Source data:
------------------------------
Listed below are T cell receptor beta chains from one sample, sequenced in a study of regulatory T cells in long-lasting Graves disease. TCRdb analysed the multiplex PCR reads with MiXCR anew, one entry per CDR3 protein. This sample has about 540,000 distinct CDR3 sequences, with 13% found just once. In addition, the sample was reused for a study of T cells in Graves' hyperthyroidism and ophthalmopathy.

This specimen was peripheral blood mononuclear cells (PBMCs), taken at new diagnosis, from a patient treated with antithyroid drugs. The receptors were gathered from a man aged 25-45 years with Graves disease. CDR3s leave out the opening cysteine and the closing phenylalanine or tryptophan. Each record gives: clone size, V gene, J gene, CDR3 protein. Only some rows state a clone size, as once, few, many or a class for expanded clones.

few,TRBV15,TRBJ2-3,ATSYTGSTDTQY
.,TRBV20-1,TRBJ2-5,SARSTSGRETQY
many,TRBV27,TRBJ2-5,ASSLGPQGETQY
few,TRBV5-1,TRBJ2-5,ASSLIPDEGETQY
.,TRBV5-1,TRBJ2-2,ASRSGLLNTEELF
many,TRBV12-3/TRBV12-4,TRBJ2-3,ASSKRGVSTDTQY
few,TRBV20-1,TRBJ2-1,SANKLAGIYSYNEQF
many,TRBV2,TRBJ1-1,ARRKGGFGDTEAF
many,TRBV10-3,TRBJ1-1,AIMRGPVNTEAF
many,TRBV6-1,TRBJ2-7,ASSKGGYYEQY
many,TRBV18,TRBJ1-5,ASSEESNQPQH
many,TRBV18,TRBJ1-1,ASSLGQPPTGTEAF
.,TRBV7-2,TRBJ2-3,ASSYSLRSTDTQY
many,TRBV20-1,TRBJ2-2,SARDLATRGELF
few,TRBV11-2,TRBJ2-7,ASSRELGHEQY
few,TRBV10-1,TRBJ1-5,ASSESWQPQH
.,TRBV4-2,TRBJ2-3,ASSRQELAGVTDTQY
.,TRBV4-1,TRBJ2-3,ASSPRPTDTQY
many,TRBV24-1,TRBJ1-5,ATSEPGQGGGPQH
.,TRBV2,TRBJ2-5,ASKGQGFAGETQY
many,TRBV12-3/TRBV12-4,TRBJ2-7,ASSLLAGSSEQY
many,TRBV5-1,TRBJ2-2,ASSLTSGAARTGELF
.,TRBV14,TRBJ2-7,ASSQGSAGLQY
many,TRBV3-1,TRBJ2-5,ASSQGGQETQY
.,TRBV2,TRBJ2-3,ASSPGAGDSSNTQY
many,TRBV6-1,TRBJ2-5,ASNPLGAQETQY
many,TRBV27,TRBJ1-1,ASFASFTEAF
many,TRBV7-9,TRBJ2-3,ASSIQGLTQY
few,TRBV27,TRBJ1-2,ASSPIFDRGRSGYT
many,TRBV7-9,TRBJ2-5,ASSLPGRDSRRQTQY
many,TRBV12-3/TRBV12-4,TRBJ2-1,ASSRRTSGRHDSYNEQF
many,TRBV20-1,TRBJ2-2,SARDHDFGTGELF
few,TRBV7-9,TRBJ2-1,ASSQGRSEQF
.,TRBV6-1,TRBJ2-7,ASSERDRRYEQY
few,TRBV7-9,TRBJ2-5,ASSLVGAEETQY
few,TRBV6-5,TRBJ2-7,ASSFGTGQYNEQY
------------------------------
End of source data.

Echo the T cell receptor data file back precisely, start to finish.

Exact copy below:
Listed below are T cell receptor beta chains from one sample, sequenced in a study of regulatory T cells in long-lasting Graves disease. TCRdb analysed the multiplex PCR reads with MiXCR anew, one entry per CDR3 protein. This sample has about 540,000 distinct CDR3 sequences, with 13% found just once. In addition, the sample was reused for a study of T cells in Graves' hyperthyroidism and ophthalmopathy.

This specimen was peripheral blood mononuclear cells (PBMCs), taken at new diagnosis, from a patient treated with antithyroid drugs. The receptors were gathered from a man aged 25-45 years with Graves disease. CDR3s leave out the opening cysteine and the closing phenylalanine or tryptophan. Each record gives: clone size, V gene, J gene, CDR3 protein. Only some rows state a clone size, as once, few, many or a class for expanded clones.

few,TRBV15,TRBJ2-3,ATSYTGSTDTQY
.,TRBV20-1,TRBJ2-5,SARSTSGRETQY
many,TRBV27,TRBJ2-5,ASSLGPQGETQY
few,TRBV5-1,TRBJ2-5,ASSLIPDEGETQY
.,TRBV5-1,TRBJ2-2,ASRSGLLNTEELF
many,TRBV12-3/TRBV12-4,TRBJ2-3,ASSKRGVSTDTQY
few,TRBV20-1,TRBJ2-1,SANKLAGIYSYNEQF
many,TRBV2,TRBJ1-1,ARRKGGFGDTEAF
many,TRBV10-3,TRBJ1-1,AIMRGPVNTEAF
many,TRBV6-1,TRBJ2-7,ASSKGGYYEQY
many,TRBV18,TRBJ1-5,ASSEESNQPQH
many,TRBV18,TRBJ1-1,ASSLGQPPTGTEAF
.,TRBV7-2,TRBJ2-3,ASSYSLRSTDTQY
many,TRBV20-1,TRBJ2-2,SARDLATRGELF
few,TRBV11-2,TRBJ2-7,ASSRELGHEQY
few,TRBV10-1,TRBJ1-5,ASSESWQPQH
.,TRBV4-2,TRBJ2-3,ASSRQELAGVTDTQY
.,TRBV4-1,TRBJ2-3,ASSPRPTDTQY
many,TRBV24-1,TRBJ1-5,ATSEPGQGGGPQH
.,TRBV2,TRBJ2-5,ASKGQGFAGETQY
many,TRBV12-3/TRBV12-4,TRBJ2-7,ASSLLAGSSEQY
many,TRBV5-1,TRBJ2-2,ASSLTSGAARTGELF
.,TRBV14,TRBJ2-7,ASSQGSAGLQY
many,TRBV3-1,TRBJ2-5,ASSQGGQETQY
.,TRBV2,TRBJ2-3,ASSPGAGDSSNTQY
many,TRBV6-1,TRBJ2-5,ASNPLGAQETQY
many,TRBV27,TRBJ1-1,ASFASFTEAF
many,TRBV7-9,TRBJ2-3,ASSIQGLTQY
few,TRBV27,TRBJ1-2,ASSPIFDRGRSGYT
many,TRBV7-9,TRBJ2-5,ASSLPGRDSRRQTQY
many,TRBV12-3/TRBV12-4,TRBJ2-1,ASSRRTSGRHDSYNEQF
many,TRBV20-1,TRBJ2-2,SARDHDFGTGELF
few,TRBV7-9,TRBJ2-1,ASSQGRSEQF
.,TRBV6-1,TRBJ2-7,ASSERDRRYEQY
few,TRBV7-9,TRBJ2-5,ASSLVGAEETQY
few,TRBV6-5,TRBJ2-7,ASSFGTGQYNEQY